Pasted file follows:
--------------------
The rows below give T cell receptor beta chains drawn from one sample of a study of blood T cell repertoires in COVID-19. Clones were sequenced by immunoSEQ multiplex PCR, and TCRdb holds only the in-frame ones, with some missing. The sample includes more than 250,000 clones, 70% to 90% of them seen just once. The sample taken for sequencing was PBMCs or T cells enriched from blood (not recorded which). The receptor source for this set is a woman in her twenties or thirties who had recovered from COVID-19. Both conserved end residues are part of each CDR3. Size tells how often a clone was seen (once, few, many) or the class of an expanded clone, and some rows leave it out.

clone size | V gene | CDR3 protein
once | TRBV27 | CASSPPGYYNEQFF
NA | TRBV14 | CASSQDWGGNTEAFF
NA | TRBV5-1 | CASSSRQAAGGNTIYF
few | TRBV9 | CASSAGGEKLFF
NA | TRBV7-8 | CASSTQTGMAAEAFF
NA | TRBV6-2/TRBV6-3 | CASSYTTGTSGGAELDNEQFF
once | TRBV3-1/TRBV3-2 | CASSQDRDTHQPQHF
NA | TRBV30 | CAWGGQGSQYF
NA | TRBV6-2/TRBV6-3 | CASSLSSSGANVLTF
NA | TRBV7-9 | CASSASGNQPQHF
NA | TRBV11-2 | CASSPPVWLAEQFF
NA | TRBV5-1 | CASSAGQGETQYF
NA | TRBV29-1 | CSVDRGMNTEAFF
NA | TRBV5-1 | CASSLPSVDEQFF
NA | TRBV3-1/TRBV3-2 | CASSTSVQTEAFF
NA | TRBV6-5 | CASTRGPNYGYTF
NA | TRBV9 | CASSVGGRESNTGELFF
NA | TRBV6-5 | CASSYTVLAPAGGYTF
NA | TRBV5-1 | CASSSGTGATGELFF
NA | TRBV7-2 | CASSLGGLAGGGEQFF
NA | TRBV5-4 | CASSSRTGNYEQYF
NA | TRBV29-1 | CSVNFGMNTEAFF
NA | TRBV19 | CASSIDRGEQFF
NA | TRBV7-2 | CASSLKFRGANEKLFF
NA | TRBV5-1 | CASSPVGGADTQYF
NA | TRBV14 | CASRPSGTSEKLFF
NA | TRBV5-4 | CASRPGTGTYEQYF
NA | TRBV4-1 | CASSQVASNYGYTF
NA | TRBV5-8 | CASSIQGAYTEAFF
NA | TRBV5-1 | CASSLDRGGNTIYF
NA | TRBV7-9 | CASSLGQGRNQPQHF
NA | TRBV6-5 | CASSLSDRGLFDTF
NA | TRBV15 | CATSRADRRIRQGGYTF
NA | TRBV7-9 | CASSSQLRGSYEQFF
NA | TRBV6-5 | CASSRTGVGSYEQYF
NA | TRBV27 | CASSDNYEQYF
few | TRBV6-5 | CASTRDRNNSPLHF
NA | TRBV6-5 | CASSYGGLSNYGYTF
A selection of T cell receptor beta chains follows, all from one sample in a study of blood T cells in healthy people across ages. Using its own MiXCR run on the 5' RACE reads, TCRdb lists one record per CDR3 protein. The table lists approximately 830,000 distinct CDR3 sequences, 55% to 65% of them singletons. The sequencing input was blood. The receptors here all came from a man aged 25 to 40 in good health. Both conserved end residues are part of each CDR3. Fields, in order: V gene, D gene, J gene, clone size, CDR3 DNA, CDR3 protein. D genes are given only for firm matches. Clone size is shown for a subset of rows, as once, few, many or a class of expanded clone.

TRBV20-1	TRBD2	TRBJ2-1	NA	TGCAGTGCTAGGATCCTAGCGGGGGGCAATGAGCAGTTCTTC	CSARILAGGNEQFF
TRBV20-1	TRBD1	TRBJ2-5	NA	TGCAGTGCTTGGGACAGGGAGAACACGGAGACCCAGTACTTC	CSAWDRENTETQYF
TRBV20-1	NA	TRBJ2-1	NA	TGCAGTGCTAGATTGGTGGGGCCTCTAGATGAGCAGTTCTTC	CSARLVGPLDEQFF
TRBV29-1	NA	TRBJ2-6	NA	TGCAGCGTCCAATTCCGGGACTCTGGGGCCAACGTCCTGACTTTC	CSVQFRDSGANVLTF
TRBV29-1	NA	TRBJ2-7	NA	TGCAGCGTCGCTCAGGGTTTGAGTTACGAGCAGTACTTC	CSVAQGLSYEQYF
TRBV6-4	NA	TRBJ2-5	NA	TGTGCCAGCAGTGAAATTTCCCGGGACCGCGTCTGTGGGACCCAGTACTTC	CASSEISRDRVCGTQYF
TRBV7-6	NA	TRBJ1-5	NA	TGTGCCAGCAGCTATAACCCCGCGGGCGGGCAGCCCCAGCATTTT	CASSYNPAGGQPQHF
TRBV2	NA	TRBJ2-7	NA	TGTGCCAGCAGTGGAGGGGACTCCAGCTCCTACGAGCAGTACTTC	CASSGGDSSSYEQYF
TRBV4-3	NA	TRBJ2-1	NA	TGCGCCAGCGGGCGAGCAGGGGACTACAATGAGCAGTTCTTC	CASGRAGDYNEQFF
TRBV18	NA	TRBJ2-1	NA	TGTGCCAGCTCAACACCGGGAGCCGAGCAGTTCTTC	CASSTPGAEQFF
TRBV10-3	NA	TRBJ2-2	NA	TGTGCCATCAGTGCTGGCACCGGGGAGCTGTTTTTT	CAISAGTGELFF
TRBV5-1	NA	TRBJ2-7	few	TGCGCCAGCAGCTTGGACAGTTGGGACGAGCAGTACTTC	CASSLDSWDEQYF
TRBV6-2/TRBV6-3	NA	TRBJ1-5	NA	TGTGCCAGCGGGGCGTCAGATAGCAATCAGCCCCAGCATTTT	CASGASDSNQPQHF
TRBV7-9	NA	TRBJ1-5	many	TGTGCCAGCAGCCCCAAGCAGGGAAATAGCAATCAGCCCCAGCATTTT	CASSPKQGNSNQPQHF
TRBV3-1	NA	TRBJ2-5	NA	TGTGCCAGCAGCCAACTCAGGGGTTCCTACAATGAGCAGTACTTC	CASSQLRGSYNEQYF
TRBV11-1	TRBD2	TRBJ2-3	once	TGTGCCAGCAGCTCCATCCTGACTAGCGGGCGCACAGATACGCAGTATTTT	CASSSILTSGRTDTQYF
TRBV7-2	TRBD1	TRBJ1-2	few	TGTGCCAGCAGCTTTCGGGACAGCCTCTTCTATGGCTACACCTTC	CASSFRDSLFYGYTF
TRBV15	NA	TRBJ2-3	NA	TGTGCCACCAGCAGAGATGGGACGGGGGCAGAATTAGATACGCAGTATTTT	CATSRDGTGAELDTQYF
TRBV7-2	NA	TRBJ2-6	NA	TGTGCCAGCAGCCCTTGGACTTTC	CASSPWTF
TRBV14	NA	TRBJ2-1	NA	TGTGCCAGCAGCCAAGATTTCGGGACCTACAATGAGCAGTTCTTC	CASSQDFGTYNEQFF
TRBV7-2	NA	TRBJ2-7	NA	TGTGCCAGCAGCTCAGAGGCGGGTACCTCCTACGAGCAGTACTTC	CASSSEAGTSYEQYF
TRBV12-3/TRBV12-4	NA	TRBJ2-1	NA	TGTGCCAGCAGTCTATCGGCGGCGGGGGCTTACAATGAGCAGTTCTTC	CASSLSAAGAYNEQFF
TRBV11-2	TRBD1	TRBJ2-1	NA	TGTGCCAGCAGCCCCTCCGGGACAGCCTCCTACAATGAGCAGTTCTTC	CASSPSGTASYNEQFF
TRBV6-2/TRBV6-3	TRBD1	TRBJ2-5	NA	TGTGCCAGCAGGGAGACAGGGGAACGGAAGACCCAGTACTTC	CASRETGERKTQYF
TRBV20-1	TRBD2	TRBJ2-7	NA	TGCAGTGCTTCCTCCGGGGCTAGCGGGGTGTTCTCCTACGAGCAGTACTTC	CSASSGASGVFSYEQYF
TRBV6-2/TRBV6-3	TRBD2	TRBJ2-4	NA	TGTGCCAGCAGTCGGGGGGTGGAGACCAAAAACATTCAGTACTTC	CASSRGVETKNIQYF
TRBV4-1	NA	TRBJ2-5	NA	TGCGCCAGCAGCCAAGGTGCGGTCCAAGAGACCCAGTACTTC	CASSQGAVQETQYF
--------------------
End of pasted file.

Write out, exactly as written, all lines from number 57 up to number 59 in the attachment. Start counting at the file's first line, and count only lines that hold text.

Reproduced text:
TRBV11-1	TRBD2	TRBJ2-3	once	TGTGCCAGCAGCTCCATCCTGACTAGCGGGCGCACAGATACGCAGTATTTT	CASSSILTSGRTDTQYF
TRBV7-2	TRBD1	TRBJ1-2	few	TGTGCCAGCAGCTTTCGGGACAGCCTCTTCTATGGCTACACCTTC	CASSFRDSLFYGYTF
TRBV15	NA	TRBJ2-3	NA	TGTGCCACCAGCAGAGATGGGACGGGGGCAGAATTAGATACGCAGTATTTT	CATSRDGTGAELDTQYF